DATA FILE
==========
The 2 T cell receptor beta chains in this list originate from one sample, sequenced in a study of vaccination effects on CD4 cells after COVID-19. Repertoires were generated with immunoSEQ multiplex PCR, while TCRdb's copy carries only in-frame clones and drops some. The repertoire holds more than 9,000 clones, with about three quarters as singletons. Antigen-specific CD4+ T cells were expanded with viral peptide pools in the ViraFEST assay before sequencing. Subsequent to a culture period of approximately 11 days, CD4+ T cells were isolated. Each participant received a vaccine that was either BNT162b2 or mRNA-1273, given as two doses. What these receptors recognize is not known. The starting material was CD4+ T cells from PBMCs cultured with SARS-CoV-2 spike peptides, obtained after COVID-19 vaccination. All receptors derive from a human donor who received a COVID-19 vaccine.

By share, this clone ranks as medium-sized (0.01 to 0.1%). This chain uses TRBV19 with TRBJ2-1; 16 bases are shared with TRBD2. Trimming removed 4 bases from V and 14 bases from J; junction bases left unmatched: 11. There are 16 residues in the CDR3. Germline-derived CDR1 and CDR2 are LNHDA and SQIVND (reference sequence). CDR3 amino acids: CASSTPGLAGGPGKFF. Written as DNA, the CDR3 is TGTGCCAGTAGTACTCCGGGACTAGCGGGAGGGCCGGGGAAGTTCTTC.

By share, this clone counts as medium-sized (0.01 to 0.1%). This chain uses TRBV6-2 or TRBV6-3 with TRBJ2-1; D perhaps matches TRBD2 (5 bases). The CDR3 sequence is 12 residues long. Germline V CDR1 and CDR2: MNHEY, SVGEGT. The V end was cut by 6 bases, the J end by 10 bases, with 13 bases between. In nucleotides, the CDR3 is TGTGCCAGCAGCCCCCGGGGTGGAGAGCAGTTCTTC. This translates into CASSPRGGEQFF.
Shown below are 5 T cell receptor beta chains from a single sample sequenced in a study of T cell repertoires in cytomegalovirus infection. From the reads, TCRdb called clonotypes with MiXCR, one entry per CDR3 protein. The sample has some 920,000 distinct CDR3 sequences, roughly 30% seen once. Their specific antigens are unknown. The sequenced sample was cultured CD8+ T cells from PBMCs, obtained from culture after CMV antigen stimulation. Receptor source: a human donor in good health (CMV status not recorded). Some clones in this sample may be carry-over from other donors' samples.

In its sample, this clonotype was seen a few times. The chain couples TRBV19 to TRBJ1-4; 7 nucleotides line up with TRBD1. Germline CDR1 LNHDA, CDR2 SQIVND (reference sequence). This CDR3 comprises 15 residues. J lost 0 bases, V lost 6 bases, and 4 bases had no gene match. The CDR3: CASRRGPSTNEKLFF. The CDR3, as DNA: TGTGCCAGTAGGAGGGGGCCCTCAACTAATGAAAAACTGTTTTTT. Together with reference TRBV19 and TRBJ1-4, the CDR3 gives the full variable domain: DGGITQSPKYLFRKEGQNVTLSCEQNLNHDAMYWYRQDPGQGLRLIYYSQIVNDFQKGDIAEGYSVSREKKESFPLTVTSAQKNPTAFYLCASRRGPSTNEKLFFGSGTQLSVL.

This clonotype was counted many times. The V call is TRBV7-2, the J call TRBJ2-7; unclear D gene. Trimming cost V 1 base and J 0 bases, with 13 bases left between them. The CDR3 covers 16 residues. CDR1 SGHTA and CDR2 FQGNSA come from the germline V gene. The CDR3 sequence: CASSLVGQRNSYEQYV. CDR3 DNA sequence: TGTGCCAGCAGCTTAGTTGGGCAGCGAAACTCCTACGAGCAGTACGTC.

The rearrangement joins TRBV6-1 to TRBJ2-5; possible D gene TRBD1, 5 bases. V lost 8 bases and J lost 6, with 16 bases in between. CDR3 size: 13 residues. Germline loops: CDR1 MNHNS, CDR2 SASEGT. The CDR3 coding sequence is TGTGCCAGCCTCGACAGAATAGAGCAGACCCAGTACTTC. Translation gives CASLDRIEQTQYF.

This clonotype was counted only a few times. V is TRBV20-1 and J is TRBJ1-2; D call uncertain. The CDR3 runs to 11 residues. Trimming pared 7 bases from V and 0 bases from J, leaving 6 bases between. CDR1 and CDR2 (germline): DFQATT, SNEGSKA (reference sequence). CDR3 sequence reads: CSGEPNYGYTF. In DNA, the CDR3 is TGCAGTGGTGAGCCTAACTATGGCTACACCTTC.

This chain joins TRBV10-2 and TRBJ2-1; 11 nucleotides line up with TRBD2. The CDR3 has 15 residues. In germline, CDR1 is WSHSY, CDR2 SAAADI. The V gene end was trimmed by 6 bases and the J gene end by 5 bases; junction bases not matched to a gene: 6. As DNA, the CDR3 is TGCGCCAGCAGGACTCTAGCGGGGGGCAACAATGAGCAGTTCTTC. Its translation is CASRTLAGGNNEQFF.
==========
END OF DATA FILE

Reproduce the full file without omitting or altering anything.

The 2 T cell receptor beta chains in this list originate from one sample, sequenced in a study of vaccination effects on CD4 cells after COVID-19. Repertoires were generated with immunoSEQ multiplex PCR, while TCRdb's copy carries only in-frame clones and drops some. The repertoire holds more than 9,000 clones, with about three quarters as singletons. Antigen-specific CD4+ T cells were expanded with viral peptide pools in the ViraFEST assay before sequencing. Subsequent to a culture period of approximately 11 days, CD4+ T cells were isolated. Each participant received a vaccine that was either BNT162b2 or mRNA-1273, given as two doses. What these receptors recognize is not known. The starting material was CD4+ T cells from PBMCs cultured with SARS-CoV-2 spike peptides, obtained after COVID-19 vaccination. All receptors derive from a human donor who received a COVID-19 vaccine.

By share, this clone ranks as medium-sized (0.01 to 0.1%). This chain uses TRBV19 with TRBJ2-1; 16 bases are shared with TRBD2. Trimming removed 4 bases from V and 14 bases from J; junction bases left unmatched: 11. There are 16 residues in the CDR3. Germline-derived CDR1 and CDR2 are LNHDA and SQIVND (reference sequence). CDR3 amino acids: CASSTPGLAGGPGKFF. Written as DNA, the CDR3 is TGTGCCAGTAGTACTCCGGGACTAGCGGGAGGGCCGGGGAAGTTCTTC.

By share, this clone counts as medium-sized (0.01 to 0.1%). This chain uses TRBV6-2 or TRBV6-3 with TRBJ2-1; D perhaps matches TRBD2 (5 bases). The CDR3 sequence is 12 residues long. Germline V CDR1 and CDR2: MNHEY, SVGEGT. The V end was cut by 6 bases, the J end by 10 bases, with 13 bases between. In nucleotides, the CDR3 is TGTGCCAGCAGCCCCCGGGGTGGAGAGCAGTTCTTC. This translates into CASSPRGGEQFF.
Shown below are 5 T cell receptor beta chains from a single sample sequenced in a study of T cell repertoires in cytomegalovirus infection. From the reads, TCRdb called clonotypes with MiXCR, one entry per CDR3 protein. The sample has some 920,000 distinct CDR3 sequences, roughly 30% seen once. Their specific antigens are unknown. The sequenced sample was cultured CD8+ T cells from PBMCs, obtained from culture after CMV antigen stimulation. Receptor source: a human donor in good health (CMV status not recorded). Some clones in this sample may be carry-over from other donors' samples.

In its sample, this clonotype was seen a few times. The chain couples TRBV19 to TRBJ1-4; 7 nucleotides line up with TRBD1. Germline CDR1 LNHDA, CDR2 SQIVND (reference sequence). This CDR3 comprises 15 residues. J lost 0 bases, V lost 6 bases, and 4 bases had no gene match. The CDR3: CASRRGPSTNEKLFF. The CDR3, as DNA: TGTGCCAGTAGGAGGGGGCCCTCAACTAATGAAAAACTGTTTTTT. Together with reference TRBV19 and TRBJ1-4, the CDR3 gives the full variable domain: DGGITQSPKYLFRKEGQNVTLSCEQNLNHDAMYWYRQDPGQGLRLIYYSQIVNDFQKGDIAEGYSVSREKKESFPLTVTSAQKNPTAFYLCASRRGPSTNEKLFFGSGTQLSVL.

This clonotype was counted many times. The V call is TRBV7-2, the J call TRBJ2-7; unclear D gene. Trimming cost V 1 base and J 0 bases, with 13 bases left between them. The CDR3 covers 16 residues. CDR1 SGHTA and CDR2 FQGNSA come from the germline V gene. The CDR3 sequence: CASSLVGQRNSYEQYV. CDR3 DNA sequence: TGTGCCAGCAGCTTAGTTGGGCAGCGAAACTCCTACGAGCAGTACGTC.

The rearrangement joins TRBV6-1 to TRBJ2-5; possible D gene TRBD1, 5 bases. V lost 8 bases and J lost 6, with 16 bases in between. CDR3 size: 13 residues. Germline loops: CDR1 MNHNS, CDR2 SASEGT. The CDR3 coding sequence is TGTGCCAGCCTCGACAGAATAGAGCAGACCCAGTACTTC. Translation gives CASLDRIEQTQYF.

This clonotype was counted only a few times. V is TRBV20-1 and J is TRBJ1-2; D call uncertain. The CDR3 runs to 11 residues. Trimming pared 7 bases from V and 0 bases from J, leaving 6 bases between. CDR1 and CDR2 (germline): DFQATT, SNEGSKA (reference sequence). CDR3 sequence reads: CSGEPNYGYTF. In DNA, the CDR3 is TGCAGTGGTGAGCCTAACTATGGCTACACCTTC.

This chain joins TRBV10-2 and TRBJ2-1; 11 nucleotides line up with TRBD2. The CDR3 has 15 residues. In germline, CDR1 is WSHSY, CDR2 SAAADI. The V gene end was trimmed by 6 bases and the J gene end by 5 bases; junction bases not matched to a gene: 6. As DNA, the CDR3 is TGCGCCAGCAGGACTCTAGCGGGGGGCAACAATGAGCAGTTCTTC. Its translation is CASRTLAGGNNEQFF.